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Uploaded:2015-09-22
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Ever wondered what causes that strange tingling feeling? Well, settle in as Quick Questions explains how it works. Just be careful how you sit.

Hosted by: Hank Green
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Sources:
http://www.ninds.nih.gov/disorders/paresthesia/paresthesia.htm

http://mentalfloss.com/article/21035/why-do-limbs-fall-asleep

http://www.livescience.com/33727-pins-needles-sensation.html

http://www.ncbi.nlm.nih.gov/pubmed/20592403

http://www.betterhealth.vic.gov.au/bhcv2/bhcarticles.nsf/pages/Pins_and_needles

http://www.nhs.uk/conditions/Pins-and-needles/Pages/Introduction.aspx
(SciShow Intro plays)

(text: QQs: What causes pins and needles?)

Hank: You know this sensation. Maybe you fell asleep on your arm or you crossed your legs for too long, maybe you smacked your elbow in the funny bone. When you free your arm or uncross your legs, an uncomfortable feeling creeps up on you: a strange, tingling sensation that is often described as pins and needles.

Now, its real scientific name is "paresthesia", but why does it happen? Since some of the things that cause pins and needles, like crossing your legs, can also restrict blood flow, it's easy to assume that that's what's causing the feeling, and it is... sort of, but not directly. Instead, paresthesia happens when you interfere with sensory nerves which send information to the brain and spinal cord about things like how fluffy your dog is or how much pressure you're putting on something or whether your drink is still cold.

When your limbs find themselves in awkward positions, you are restricting those nerves' blood supply. At first, you'll feel numbness as your nerves stop getting the oxygen and energy they need to send the right messages to your brain. Once that pressure goes away, you uncross your legs or shift your arm, the nerves can start working properly again, but there's still misfiring as they reboot which the brain interprets as tingling.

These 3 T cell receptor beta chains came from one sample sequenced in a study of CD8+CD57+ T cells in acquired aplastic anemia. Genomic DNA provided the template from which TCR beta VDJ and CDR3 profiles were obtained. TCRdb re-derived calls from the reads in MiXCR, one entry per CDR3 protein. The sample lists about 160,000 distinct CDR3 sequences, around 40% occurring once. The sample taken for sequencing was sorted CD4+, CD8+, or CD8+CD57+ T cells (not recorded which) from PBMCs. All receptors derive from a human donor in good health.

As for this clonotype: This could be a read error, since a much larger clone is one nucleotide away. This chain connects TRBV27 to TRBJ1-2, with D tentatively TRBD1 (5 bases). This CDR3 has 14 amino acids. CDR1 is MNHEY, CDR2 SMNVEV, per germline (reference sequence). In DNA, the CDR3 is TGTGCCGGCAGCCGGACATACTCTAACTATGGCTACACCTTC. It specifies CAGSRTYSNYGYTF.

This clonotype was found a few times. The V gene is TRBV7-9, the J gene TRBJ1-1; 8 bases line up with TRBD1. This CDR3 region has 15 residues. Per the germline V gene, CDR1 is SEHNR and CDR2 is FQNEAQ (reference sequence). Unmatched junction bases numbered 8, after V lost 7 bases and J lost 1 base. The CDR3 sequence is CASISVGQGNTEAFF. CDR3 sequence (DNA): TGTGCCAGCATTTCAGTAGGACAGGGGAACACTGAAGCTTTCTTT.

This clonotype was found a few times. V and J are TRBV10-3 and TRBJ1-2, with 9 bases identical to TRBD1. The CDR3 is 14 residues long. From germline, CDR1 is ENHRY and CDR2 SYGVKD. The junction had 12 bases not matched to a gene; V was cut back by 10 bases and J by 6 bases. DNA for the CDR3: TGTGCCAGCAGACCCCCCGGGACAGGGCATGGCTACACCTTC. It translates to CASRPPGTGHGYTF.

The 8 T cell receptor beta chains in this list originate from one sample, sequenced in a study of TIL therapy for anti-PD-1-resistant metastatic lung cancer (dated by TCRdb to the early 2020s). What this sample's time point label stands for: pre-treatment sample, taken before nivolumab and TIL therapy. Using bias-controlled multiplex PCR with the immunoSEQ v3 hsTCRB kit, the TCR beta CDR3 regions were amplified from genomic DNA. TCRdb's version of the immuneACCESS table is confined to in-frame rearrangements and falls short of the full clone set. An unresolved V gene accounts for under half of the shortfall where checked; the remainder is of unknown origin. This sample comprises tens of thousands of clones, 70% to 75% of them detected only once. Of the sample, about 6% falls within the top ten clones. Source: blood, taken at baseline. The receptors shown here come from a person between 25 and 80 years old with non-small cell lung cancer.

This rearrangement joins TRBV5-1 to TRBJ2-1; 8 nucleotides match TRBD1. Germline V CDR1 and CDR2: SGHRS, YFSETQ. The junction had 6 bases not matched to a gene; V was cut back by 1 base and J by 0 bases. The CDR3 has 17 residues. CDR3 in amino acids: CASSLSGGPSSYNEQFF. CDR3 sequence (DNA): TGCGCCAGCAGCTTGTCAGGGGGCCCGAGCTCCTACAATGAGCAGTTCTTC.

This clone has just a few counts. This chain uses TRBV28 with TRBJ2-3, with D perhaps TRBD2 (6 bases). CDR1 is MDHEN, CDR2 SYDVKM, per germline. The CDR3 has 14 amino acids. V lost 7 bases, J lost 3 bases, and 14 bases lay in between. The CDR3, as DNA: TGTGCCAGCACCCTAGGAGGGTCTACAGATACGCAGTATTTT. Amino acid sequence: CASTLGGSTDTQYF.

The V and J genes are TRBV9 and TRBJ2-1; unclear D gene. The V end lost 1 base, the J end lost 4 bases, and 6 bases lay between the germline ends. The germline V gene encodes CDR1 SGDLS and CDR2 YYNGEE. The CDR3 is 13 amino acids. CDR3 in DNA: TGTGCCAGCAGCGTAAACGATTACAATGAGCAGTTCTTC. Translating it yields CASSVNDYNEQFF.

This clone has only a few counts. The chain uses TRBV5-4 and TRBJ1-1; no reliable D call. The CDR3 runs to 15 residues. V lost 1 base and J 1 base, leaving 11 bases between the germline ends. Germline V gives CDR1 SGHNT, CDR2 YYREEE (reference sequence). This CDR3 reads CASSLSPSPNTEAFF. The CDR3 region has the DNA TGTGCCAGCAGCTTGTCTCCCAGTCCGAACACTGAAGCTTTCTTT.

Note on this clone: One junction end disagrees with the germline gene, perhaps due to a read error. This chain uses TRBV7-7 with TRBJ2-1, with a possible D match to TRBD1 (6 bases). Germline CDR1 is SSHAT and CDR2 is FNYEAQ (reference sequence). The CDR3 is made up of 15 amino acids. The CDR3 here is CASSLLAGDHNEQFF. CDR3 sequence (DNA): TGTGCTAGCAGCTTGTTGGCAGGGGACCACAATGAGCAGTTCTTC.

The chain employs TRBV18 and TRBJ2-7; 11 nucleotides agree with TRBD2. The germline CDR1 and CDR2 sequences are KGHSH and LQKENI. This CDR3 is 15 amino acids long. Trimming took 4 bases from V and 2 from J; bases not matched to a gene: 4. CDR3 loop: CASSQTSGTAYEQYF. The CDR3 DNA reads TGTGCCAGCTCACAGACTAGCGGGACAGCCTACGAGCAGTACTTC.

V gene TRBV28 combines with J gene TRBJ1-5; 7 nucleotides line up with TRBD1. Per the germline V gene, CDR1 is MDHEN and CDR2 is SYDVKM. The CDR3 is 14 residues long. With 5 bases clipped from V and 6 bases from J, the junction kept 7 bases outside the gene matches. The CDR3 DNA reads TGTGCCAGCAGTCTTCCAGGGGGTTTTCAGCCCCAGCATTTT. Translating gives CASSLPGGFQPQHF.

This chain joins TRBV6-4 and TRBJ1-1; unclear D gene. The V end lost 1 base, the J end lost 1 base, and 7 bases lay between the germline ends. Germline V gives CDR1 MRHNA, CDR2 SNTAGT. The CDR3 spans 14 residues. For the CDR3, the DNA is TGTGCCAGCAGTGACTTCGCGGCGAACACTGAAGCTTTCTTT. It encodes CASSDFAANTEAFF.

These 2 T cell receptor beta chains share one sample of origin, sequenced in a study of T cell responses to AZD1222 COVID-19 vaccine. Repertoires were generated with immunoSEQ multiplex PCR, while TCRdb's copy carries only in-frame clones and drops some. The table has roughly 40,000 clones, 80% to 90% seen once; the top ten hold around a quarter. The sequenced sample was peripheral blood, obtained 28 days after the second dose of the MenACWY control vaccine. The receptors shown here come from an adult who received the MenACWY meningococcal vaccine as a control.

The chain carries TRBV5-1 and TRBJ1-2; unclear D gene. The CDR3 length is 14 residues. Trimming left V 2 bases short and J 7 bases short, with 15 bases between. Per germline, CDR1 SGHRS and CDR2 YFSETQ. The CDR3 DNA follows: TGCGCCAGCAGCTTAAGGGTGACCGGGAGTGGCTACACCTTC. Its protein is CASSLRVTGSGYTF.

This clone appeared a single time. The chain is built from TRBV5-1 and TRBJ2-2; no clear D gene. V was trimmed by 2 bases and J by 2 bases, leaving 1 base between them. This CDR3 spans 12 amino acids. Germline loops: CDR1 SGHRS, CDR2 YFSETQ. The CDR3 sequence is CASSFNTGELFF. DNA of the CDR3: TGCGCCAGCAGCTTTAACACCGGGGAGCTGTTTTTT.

You can also get paresthesia from putting pressure on a nerve, because its surrounding tissues aren't getting enough blood. One of the quickest ways to do it is by hitting your funny bone, because you've just smacked your ulnar nerve. That nerve runs from your neck to your hands, and is particularly exposed and vulnerable in the elbow regions since it's only hidden under a few layers of fat and skin.

For most of us, paresthesia only lasts a minute or two, but others aren't so lucky. Compress a nerve for lost enough -- which can happen from leaning your elbow on a table for a while -- and the tingling sensation can stick around for days. If the pressure on the nerve doesn't go away, some people might need splints or surgery to give their nerves enough room to breathe. And those with major nerve damage, tumors pressing against nerves, or certain nervous system disorders like multiple sclerosis often suffer from chronic paresthesia, which lasts much longer and there isn't usually a simple fix.

But if you've been sitting in a weird position while watching this video and your legs are starting to go numb, your best bet for getting rid of that tingling feeling is to just get up and prepare yourself for a couple of minutes of hopping around while your nerves get back to normal.

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